Exercise Stress Test
An exercise stress test is used to help a doctor determine how well a patient's heart handles work. Generally, a treadmill is used to get the patient's heart rate up while he or she is hooked up to an EKG. During this test the patient's vitals are carefully monitored. During exercise, patients with healthy coronary arteries will dilate allowing more blood to be delivered to the heart muscle. Arteries that are narrowed with plaque buildup will have a reduced blood flow causing the involved muscle to not get the oxygen it requires during exercise.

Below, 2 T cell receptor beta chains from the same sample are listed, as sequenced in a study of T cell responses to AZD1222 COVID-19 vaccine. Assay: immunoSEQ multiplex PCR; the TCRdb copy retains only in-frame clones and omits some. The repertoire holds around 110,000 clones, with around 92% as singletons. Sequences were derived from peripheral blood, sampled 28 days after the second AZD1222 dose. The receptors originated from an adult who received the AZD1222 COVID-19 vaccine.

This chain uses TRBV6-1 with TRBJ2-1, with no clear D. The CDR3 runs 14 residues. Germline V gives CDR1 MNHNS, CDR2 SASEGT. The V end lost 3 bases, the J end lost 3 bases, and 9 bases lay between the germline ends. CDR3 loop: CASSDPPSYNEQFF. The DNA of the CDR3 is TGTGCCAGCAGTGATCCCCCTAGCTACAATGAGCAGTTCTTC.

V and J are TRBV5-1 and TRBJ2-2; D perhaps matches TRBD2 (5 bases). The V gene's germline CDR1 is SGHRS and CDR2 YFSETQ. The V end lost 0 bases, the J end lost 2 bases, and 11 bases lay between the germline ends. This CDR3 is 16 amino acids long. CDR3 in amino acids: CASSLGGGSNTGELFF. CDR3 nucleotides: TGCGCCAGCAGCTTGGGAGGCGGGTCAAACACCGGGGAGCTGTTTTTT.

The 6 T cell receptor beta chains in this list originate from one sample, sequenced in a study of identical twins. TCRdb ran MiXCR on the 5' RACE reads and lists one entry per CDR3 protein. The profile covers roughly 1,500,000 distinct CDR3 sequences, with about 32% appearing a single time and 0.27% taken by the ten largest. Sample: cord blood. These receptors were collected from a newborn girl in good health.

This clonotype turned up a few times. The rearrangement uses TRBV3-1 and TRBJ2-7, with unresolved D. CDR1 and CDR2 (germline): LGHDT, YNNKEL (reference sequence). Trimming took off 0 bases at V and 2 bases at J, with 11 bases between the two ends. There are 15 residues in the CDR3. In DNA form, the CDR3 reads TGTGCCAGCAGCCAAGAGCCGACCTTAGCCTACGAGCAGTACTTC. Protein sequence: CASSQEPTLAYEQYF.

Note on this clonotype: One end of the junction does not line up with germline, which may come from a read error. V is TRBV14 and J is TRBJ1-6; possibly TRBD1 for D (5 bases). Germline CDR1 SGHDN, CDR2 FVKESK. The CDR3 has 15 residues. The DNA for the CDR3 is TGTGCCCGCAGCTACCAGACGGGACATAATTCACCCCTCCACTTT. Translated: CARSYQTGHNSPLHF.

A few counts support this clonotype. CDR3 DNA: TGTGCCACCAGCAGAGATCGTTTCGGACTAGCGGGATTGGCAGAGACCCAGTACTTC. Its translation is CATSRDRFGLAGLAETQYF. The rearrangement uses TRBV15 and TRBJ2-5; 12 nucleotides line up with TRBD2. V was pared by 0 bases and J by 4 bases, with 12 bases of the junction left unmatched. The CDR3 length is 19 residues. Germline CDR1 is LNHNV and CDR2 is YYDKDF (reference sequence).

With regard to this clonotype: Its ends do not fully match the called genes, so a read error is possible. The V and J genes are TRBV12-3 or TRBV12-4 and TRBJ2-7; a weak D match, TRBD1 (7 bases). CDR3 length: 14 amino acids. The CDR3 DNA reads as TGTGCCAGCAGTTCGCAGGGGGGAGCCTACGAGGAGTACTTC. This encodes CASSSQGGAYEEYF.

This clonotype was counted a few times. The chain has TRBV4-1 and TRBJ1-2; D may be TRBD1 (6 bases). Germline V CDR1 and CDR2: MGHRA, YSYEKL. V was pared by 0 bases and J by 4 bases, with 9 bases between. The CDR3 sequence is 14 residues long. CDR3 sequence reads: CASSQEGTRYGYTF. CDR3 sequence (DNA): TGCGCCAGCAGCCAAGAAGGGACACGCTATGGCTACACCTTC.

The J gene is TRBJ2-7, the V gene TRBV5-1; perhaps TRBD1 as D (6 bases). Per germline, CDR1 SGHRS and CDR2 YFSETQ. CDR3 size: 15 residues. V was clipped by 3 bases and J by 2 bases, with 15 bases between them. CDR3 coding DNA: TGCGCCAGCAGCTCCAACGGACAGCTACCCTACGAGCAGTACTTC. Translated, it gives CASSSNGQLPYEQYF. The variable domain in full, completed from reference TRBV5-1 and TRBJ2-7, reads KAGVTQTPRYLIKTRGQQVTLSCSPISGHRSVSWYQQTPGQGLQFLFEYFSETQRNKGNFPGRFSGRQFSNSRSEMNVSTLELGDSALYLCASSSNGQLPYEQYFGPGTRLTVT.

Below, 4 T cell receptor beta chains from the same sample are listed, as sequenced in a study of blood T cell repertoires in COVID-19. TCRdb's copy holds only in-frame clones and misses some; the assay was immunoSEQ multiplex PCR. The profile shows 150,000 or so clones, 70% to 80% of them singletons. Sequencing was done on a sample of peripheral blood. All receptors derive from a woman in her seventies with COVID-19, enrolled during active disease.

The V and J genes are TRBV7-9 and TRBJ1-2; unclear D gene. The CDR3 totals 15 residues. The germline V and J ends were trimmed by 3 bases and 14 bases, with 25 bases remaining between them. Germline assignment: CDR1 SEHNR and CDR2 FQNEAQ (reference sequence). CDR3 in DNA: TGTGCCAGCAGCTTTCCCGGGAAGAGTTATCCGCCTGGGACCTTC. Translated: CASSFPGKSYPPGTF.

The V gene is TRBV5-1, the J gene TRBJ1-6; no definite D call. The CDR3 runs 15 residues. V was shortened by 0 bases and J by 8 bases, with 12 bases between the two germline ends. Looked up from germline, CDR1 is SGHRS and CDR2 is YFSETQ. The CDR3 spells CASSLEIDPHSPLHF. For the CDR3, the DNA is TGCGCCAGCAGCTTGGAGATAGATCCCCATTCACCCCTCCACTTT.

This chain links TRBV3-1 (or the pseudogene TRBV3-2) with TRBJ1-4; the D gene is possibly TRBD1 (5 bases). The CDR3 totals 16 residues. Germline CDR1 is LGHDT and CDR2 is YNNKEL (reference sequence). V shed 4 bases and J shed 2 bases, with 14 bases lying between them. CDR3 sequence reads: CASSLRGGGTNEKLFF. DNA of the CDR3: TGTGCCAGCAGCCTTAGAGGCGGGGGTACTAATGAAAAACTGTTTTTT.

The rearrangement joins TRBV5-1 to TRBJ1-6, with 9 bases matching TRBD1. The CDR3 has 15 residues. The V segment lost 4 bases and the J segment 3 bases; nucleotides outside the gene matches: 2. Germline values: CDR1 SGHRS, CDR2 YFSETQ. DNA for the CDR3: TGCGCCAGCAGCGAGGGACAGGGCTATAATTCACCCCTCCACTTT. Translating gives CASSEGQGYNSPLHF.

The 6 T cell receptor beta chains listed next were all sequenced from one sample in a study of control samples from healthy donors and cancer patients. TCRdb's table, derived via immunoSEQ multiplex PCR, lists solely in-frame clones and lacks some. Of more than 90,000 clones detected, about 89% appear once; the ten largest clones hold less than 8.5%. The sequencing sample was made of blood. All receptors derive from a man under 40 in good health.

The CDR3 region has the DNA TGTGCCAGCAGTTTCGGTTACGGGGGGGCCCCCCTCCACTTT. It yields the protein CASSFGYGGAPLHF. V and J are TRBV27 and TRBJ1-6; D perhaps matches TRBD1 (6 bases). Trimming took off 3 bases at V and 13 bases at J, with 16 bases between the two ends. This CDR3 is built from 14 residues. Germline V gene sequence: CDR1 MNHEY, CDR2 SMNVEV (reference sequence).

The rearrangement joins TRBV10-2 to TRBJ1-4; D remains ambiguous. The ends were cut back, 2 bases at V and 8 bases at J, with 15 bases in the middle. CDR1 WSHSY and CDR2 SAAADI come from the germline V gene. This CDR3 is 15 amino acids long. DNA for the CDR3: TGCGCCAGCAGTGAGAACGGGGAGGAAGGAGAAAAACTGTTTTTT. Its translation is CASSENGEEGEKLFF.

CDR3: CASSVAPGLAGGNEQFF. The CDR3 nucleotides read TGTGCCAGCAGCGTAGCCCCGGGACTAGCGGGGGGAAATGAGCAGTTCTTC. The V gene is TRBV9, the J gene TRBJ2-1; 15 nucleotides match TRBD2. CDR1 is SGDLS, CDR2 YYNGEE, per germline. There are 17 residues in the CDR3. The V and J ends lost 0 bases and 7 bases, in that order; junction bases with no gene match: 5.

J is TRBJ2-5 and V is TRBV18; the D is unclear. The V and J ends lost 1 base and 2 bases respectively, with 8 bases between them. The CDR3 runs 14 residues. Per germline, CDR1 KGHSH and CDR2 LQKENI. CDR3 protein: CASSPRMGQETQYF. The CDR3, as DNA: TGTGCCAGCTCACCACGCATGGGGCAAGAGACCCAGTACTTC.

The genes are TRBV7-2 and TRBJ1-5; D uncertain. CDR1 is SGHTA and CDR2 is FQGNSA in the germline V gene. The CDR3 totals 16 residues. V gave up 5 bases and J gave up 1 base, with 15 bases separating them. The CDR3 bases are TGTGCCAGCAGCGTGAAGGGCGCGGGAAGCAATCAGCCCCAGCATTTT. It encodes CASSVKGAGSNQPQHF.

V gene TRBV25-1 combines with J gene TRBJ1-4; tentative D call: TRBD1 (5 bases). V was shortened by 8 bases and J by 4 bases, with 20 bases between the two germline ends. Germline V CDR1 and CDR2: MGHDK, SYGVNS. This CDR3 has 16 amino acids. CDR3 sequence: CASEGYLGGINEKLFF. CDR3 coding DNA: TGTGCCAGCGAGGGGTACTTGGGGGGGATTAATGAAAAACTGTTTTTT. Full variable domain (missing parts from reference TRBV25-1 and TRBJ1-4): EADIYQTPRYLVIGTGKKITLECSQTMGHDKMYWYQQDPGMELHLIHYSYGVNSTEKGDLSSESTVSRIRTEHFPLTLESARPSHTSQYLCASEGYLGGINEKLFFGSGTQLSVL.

During this test the patient will be brought to the testing lab where they will first record the blood pressure and pulse while at rest. Electrodes will be placed on the chest, shoulders, and hips and connected to an EKG machine. A 12-lead EKG is used and each lead represents a different portion of the heart. The treadmill will be started at a relatively slow speed and gradually increased until the target heart rate is reached. The vitals are frequently checked and the EKG is constantly displayed throughout the test. Doctors will pay close attention to any changes in the blood pressure, heart rate, changes in the EKG, and the patient's appearance and symptoms. The test generally lasts for about an hour.
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